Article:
Lubovitch’s Recordare honors Limón’s Mexican roots. It’s a charmer, and we get to see the dancers in new guises. In this lively gloss on Mexico’s Day of the Dead, the usually grave Ruvalcaba is the dapper, lusty hip twitching, skeleton figure who leads the revels and D’Orleans Juste the grieving widow he easily woos into a lusty dance. Ruvalcaba’s character later disguises himself as a big-titted women and pulls the drunken Bradley Shelver into a waltz. Jonathan Riedel appears as a pot-bellied devil with a waggling tongue, who both scares and amuses the villagers.

As in the real Day of the Dead festivals, acts that acknowledge death and remember the dead are leavened with pranks and celebratory dances.
Ken Foy’s terrific set imitates a carved wooden portal that can frame either a church or a little stage with a red velvet curtain. Out through the door comes the crowd, sombreros and shawls temporarily hiding their skeleton masks. The curtain opens to reveal masked “musicians” with cardboard instruments, then a frolicking bride and groom (Kyudo and Jonathan Riedel), then a couple (Katie Diamond and Seeber) with big troubles. The master of ceremonies plants a cleaver in Seeber’s skull, and Diamond performs vigorous resuscitation without (duh!) success. It takes a passing saint (Foote) to perform the necessary miracle. Lubovich found the perfect music for Recordare, selections from Elliot Goldenthal’s lively Juan Darien: A Carnival Mass. Anne Hould Ward designed the terrific costumes.

In its own impudent way, Recordare carries a message not unlike Humphrey’s and Limón’s. Death and birth circle endlessly, and joy, not to mention survival, depends on our gazing more toward the light than into the darkness.


Fitting the Shoe

What if Cinderella didn’t wear glass slippers but went barefoot to the ball, her feet masked only by glitter? This vexingly complicated message about simplicity isn’t the only puzzling aspect of Jean-Christophe Maillot’s version of the tale, which was presented at BAM by his excellent company, Les Ballets de Monte-Carlo, as part of “Monaco Takes New York” week (who knew?).

Cinderella is far less striking than Maillot’s Romeo and Juliet, seen here four years ago, although the ballet inhabits a brilliant set by Ernest Pignon-Ernest. White panels, like rippled sheets of paper standing on end, glide about to conceal people, reveal new tableaux, and alter the space. The usual characters and themes are in place, except that the father doesn’t die, he just gets henpecked. The exceedingly charming Prince (Asier Uriagereka) enjoys roughhousing with four athletic boon companions, but sees no woman worth changing his lifestyle for until the kitchen maid comes to the ball. The Fairy Godmother is the same fine dancer (Bernice Coppieters) who plays the heroine’s mother, but the resemblance is almost nonexistent. The FGM’s gestures are sometimes those of a predatory insect (she keeps bopping people on the nose in a friendly manner) and sometimes those of a siren. She wears a teensy pancake tutu and lots of sparkles, but has a thing about Cinderella remaining unpretentious in a plain white satin gown like her mother’s. There are a couple of newcomers to the fairy tale: two tall fellows in ties and ankle-length shirts, who are listed in the program as “Superintendents of Pleasure” and act as the FGM’s fashion consultants. Mirko Hecktor and Gaëtan Morlotti are awfully good in the roles, but their intrusive campiness (they manage the ball, too) becomes wearing.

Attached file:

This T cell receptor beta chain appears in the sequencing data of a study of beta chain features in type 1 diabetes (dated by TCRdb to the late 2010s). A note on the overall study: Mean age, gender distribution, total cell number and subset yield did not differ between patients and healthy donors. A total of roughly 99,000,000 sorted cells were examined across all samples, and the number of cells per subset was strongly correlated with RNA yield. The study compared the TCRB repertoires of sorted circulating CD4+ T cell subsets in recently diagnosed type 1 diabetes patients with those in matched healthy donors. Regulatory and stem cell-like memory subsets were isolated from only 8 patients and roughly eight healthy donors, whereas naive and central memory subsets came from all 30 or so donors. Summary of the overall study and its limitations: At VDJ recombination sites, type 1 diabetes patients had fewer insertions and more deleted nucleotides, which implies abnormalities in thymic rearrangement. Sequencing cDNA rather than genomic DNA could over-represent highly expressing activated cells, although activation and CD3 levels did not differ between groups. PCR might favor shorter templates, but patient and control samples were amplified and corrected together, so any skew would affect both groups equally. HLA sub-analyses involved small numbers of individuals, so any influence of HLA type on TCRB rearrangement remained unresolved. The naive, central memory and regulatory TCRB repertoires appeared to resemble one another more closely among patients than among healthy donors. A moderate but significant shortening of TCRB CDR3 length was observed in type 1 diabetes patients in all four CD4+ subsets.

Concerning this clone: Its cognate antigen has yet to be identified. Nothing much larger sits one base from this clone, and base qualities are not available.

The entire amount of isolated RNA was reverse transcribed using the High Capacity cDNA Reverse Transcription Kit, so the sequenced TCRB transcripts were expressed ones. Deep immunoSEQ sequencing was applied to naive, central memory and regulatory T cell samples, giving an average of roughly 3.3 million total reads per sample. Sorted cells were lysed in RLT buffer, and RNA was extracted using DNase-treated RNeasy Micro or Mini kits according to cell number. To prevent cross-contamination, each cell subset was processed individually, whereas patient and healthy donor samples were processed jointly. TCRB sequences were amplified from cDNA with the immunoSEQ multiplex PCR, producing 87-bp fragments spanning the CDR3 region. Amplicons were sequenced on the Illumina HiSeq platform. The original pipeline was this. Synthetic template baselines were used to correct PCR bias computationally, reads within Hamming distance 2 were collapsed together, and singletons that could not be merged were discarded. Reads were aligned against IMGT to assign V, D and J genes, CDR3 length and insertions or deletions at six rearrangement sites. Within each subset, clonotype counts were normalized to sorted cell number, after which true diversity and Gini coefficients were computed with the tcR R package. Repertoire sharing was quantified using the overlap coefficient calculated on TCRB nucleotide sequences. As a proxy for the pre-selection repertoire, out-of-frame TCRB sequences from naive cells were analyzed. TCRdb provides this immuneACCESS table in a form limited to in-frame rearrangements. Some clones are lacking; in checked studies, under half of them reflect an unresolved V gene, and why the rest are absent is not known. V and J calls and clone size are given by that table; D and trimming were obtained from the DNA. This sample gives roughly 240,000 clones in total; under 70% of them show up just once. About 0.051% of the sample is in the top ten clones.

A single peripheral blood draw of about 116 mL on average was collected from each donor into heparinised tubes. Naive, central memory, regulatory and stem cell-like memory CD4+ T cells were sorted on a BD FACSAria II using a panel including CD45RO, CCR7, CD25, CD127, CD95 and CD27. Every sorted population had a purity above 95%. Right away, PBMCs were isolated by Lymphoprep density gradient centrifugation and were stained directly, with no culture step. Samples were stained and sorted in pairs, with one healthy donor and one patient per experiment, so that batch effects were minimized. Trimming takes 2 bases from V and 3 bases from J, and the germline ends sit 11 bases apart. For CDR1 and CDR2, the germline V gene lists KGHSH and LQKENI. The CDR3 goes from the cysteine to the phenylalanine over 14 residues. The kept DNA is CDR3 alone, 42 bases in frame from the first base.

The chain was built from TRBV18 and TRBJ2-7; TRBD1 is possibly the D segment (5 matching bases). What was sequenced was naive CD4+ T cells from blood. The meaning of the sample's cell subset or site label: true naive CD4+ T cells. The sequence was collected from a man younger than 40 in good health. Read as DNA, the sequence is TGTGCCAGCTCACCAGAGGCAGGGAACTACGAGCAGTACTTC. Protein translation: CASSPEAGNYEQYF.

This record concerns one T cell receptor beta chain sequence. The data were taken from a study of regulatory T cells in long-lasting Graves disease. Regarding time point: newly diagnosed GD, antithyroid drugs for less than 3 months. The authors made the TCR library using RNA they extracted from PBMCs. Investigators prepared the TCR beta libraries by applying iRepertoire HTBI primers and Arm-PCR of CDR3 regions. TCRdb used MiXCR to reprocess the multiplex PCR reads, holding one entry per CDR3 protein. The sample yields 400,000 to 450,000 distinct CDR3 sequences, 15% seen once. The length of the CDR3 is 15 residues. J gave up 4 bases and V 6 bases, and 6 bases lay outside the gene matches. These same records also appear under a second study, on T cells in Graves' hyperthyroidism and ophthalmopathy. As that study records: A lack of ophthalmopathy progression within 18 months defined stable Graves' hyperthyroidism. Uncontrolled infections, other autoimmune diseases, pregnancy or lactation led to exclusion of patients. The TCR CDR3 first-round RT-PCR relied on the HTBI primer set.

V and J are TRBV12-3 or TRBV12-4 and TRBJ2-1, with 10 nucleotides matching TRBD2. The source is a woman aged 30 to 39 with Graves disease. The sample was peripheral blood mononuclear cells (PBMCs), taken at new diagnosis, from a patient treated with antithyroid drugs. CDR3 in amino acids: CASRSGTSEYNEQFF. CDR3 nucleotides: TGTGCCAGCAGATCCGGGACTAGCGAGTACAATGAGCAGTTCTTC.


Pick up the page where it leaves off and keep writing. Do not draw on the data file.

Maillot has some clever ideas. The same faceless, padded mannequins (all male) who model crooked lizard-tailed tutus for the stepmother (Carole Pastorel) and her nasty, pretty daughters (Samantha Allen and Nathalie Leger) also perform a lickety-split “This Is Your Life” play for Cinderella. The choreographer also excels at ecstatic pas de deux. The opening idyllic one for C’s father (the excellent Chris Roelandt) and mother and the later, more puppyish one for the Prince and the lovely and touching Aurélia Schaefer as C are full of rushings together, rapt twinings, swoons, and kisses. There’s no stopping to reconnoiter, even when running a hand down a loved one’s body.

However, at times, especially during the first act, you wonder if anyone’s ever going to dance. The strong, vivid performers execute dance steps—a sudden leap, a spin, a perch on pointe—but these are used as dramatic gestures, along with crouching, pointing, yanking someone around, and so on. And when there is dancing, it’s often deliberately quirky and unfluid, and it happens in short spurts. The FGM seems about to jump out of her skin. Stage-managing a daughter’s career from the beyond must require a lot of caffeine.

During the latter part of José Limón’s life, he became rhapsodic, almost unrestrained—building weighted, yet soaring architecture out of dancing bodies. When his 1970 The Unsung (featured through Sunday on Program B of his company’s season at the Joyce) begins in a hush, broken only by the stamping of male feet, you wonder if you’ll last through it. Seven men (down from the original eight) stand for seven legendary American Indian leaders, and you can guess that each is going to perform a substantial solo. You survive. The solos, emerging from group circles and processions and absorbed back into them, are superbly vivid studies in dignity, bravery, and strength, in pain and degradation. This man’s suspended reach, that one’s twisted jump, another’s collapsing back-somersaults convey a precarious equilibrium. Their winging arms and reiterated stamping suggest rituals in the face of disaster. The men do Limón proud, especially Charles Scott, Raphaël Boumaïla, and Francisco Ruvalcaba.